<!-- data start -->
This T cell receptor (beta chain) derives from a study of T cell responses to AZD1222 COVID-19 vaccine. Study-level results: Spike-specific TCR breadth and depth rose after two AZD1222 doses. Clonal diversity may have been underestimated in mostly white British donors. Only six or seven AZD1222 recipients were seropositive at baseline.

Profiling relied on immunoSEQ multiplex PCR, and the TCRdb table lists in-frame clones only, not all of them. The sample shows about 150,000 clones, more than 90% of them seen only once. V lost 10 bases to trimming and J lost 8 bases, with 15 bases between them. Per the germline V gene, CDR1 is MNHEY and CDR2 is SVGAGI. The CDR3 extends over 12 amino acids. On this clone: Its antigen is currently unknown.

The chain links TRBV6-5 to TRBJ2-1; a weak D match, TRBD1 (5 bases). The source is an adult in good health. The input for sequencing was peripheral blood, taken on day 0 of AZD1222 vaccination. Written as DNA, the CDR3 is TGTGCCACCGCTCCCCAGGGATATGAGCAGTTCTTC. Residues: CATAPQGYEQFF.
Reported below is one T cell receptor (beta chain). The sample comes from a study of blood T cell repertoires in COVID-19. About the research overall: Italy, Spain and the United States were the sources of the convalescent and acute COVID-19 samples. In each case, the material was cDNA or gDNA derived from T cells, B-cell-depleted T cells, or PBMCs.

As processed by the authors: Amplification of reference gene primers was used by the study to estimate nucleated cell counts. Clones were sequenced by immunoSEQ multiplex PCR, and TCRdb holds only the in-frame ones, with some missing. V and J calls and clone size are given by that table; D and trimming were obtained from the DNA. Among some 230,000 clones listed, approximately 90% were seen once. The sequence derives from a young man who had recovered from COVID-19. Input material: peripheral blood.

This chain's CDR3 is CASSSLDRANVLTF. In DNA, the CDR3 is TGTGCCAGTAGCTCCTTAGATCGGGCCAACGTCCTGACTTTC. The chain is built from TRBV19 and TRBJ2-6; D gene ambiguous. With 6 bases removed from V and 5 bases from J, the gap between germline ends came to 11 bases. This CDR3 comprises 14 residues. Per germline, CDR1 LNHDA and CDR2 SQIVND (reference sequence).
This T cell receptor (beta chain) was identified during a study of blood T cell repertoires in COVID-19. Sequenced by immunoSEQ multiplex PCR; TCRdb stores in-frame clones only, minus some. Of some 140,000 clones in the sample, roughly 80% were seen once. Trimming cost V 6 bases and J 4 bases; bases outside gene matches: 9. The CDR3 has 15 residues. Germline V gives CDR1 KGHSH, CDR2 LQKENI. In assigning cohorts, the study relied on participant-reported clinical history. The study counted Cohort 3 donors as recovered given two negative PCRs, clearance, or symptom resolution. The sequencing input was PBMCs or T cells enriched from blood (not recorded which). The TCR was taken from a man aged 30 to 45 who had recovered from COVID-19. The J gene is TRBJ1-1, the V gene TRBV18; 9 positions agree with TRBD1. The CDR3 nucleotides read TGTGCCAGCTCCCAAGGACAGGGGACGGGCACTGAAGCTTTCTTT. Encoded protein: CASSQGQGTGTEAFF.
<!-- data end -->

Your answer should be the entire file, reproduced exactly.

This T cell receptor (beta chain) derives from a study of T cell responses to AZD1222 COVID-19 vaccine. Study-level results: Spike-specific TCR breadth and depth rose after two AZD1222 doses. Clonal diversity may have been underestimated in mostly white British donors. Only six or seven AZD1222 recipients were seropositive at baseline.

Profiling relied on immunoSEQ multiplex PCR, and the TCRdb table lists in-frame clones only, not all of them. The sample shows about 150,000 clones, more than 90% of them seen only once. V lost 10 bases to trimming and J lost 8 bases, with 15 bases between them. Per the germline V gene, CDR1 is MNHEY and CDR2 is SVGAGI. The CDR3 extends over 12 amino acids. On this clone: Its antigen is currently unknown.

The chain links TRBV6-5 to TRBJ2-1; a weak D match, TRBD1 (5 bases). The source is an adult in good health. The input for sequencing was peripheral blood, taken on day 0 of AZD1222 vaccination. Written as DNA, the CDR3 is TGTGCCACCGCTCCCCAGGGATATGAGCAGTTCTTC. Residues: CATAPQGYEQFF.
Reported below is one T cell receptor (beta chain). The sample comes from a study of blood T cell repertoires in COVID-19. About the research overall: Italy, Spain and the United States were the sources of the convalescent and acute COVID-19 samples. In each case, the material was cDNA or gDNA derived from T cells, B-cell-depleted T cells, or PBMCs.

As processed by the authors: Amplification of reference gene primers was used by the study to estimate nucleated cell counts. Clones were sequenced by immunoSEQ multiplex PCR, and TCRdb holds only the in-frame ones, with some missing. V and J calls and clone size are given by that table; D and trimming were obtained from the DNA. Among some 230,000 clones listed, approximately 90% were seen once. The sequence derives from a young man who had recovered from COVID-19. Input material: peripheral blood.

This chain's CDR3 is CASSSLDRANVLTF. In DNA, the CDR3 is TGTGCCAGTAGCTCCTTAGATCGGGCCAACGTCCTGACTTTC. The chain is built from TRBV19 and TRBJ2-6; D gene ambiguous. With 6 bases removed from V and 5 bases from J, the gap between germline ends came to 11 bases. This CDR3 comprises 14 residues. Per germline, CDR1 LNHDA and CDR2 SQIVND (reference sequence).
This T cell receptor (beta chain) was identified during a study of blood T cell repertoires in COVID-19. Sequenced by immunoSEQ multiplex PCR; TCRdb stores in-frame clones only, minus some. Of some 140,000 clones in the sample, roughly 80% were seen once. Trimming cost V 6 bases and J 4 bases; bases outside gene matches: 9. The CDR3 has 15 residues. Germline V gives CDR1 KGHSH, CDR2 LQKENI. In assigning cohorts, the study relied on participant-reported clinical history. The study counted Cohort 3 donors as recovered given two negative PCRs, clearance, or symptom resolution. The sequencing input was PBMCs or T cells enriched from blood (not recorded which). The TCR was taken from a man aged 30 to 45 who had recovered from COVID-19. The J gene is TRBJ1-1, the V gene TRBV18; 9 positions agree with TRBD1. The CDR3 nucleotides read TGTGCCAGCTCCCAAGGACAGGGGACGGGCACTGAAGCTTTCTTT. Encoded protein: CASSQGQGTGTEAFF.